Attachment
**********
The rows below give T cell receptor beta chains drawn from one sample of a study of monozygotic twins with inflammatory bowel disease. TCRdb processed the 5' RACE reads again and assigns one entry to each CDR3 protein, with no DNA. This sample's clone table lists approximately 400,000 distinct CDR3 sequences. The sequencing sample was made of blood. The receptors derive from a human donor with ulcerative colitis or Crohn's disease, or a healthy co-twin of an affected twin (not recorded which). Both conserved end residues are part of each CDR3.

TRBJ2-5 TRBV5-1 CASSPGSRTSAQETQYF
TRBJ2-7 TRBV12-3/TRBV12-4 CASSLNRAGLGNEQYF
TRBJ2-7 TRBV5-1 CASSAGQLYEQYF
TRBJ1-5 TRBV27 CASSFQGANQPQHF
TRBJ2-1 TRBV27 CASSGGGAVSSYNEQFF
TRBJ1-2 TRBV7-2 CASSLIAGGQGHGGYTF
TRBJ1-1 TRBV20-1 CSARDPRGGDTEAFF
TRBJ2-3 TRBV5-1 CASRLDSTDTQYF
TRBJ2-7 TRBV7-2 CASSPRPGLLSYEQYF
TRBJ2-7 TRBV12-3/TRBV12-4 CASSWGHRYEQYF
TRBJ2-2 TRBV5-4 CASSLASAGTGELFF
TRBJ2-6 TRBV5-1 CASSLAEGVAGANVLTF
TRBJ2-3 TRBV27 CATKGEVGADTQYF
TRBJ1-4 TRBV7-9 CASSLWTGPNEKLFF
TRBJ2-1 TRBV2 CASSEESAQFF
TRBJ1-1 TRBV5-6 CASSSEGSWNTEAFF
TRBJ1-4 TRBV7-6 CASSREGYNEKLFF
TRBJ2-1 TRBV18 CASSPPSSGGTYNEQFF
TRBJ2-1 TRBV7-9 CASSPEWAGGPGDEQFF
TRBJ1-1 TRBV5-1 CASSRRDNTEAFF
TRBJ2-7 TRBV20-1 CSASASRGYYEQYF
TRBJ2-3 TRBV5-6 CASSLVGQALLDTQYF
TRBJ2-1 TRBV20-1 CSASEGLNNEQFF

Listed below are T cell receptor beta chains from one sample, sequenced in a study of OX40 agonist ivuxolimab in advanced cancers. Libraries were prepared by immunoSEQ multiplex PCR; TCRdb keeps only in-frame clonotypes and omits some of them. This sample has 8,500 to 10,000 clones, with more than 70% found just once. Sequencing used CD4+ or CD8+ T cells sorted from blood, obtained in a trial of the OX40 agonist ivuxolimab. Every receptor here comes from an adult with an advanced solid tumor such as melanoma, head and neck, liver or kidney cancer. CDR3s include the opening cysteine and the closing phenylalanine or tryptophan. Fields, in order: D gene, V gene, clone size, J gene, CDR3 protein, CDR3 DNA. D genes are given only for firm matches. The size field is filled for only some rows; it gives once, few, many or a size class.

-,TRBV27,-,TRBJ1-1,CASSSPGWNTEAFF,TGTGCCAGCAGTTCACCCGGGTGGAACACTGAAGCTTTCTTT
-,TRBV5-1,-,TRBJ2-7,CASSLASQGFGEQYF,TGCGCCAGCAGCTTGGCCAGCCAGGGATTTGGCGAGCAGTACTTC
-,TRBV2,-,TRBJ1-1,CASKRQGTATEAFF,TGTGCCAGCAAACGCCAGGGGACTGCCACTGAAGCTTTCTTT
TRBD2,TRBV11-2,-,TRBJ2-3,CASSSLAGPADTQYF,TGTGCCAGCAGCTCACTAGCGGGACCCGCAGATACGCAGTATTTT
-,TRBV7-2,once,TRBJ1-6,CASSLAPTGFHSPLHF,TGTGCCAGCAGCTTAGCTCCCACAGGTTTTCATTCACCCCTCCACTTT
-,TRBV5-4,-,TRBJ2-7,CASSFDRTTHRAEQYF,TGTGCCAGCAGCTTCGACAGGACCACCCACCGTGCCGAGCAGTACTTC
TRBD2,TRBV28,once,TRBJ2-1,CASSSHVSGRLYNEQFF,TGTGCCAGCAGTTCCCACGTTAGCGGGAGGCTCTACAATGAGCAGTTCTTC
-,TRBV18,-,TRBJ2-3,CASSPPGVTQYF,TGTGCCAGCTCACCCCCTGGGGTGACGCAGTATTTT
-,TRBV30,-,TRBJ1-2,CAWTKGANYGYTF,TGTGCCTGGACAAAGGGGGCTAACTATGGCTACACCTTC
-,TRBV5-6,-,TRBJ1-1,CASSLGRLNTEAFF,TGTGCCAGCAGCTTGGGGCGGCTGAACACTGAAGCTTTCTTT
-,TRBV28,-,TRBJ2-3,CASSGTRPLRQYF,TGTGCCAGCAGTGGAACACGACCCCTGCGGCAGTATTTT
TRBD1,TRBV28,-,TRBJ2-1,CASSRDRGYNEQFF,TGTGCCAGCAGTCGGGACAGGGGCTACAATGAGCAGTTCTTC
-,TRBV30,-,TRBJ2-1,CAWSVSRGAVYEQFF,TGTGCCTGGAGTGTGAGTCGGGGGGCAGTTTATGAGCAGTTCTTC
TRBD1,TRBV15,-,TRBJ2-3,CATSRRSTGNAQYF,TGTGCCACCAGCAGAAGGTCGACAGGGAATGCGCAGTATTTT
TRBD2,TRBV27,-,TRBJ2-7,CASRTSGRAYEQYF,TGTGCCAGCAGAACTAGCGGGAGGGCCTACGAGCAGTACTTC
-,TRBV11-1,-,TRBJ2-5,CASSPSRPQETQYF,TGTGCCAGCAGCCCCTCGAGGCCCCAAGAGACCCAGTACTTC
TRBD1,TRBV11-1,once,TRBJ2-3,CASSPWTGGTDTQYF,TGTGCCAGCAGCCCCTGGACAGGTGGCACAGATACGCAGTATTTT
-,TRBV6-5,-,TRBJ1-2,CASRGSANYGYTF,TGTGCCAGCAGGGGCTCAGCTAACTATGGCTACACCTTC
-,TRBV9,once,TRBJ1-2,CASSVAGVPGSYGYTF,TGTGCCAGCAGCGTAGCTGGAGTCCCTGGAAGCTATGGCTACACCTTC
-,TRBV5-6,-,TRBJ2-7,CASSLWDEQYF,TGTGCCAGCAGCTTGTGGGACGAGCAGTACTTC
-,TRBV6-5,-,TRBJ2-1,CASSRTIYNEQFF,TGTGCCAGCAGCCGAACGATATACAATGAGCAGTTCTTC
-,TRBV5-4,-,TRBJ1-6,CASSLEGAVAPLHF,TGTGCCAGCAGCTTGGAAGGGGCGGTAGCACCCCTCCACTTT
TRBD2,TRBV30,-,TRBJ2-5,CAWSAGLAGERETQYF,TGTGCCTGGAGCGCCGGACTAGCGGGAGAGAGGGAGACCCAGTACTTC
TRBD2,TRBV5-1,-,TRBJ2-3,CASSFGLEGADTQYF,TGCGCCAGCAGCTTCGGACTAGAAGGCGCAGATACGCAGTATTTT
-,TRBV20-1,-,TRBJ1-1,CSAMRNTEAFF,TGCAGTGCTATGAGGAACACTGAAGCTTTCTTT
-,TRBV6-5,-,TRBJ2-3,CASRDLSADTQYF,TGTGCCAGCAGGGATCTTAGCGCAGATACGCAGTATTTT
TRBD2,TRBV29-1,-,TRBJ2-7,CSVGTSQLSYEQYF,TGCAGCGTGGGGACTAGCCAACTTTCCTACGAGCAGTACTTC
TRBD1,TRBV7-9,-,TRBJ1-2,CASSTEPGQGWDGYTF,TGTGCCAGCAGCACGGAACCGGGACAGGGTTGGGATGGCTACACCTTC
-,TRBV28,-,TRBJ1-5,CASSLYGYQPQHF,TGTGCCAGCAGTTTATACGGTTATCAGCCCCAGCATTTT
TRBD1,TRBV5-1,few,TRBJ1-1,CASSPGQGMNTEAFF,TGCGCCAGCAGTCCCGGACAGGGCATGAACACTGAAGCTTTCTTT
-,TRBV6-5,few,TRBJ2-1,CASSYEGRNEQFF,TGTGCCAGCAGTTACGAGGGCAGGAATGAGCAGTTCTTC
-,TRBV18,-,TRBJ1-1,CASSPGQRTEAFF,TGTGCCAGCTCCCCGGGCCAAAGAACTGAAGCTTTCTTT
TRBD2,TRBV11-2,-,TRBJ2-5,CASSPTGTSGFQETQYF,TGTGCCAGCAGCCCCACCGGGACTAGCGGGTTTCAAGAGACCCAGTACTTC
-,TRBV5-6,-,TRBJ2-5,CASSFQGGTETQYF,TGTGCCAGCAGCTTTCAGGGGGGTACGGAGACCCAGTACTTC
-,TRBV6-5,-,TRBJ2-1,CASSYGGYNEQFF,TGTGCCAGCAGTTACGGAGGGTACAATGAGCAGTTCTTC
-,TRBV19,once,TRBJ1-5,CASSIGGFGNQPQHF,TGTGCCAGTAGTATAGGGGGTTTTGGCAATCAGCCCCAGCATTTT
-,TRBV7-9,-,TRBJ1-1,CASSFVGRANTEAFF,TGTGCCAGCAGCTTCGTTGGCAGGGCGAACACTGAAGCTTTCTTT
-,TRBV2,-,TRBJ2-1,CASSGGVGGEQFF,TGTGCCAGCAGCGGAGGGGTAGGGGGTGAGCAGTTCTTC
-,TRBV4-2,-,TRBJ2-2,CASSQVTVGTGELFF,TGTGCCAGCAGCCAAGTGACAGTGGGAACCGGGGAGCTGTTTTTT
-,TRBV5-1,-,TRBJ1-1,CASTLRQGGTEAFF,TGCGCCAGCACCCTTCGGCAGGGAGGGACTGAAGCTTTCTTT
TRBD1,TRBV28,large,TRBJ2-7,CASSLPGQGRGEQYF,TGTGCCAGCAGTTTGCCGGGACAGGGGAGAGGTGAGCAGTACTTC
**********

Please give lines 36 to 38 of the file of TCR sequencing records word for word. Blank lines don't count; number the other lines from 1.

-,TRBV28,-,TRBJ2-3,CASSGTRPLRQYF,TGTGCCAGCAGTGGAACACGACCCCTGCGGCAGTATTTT
TRBD1,TRBV28,-,TRBJ2-1,CASSRDRGYNEQFF,TGTGCCAGCAGTCGGGACAGGGGCTACAATGAGCAGTTCTTC
-,TRBV30,-,TRBJ2-1,CAWSVSRGAVYEQFF,TGTGCCTGGAGTGTGAGTCGGGGGGCAGTTTATGAGCAGTTCTTC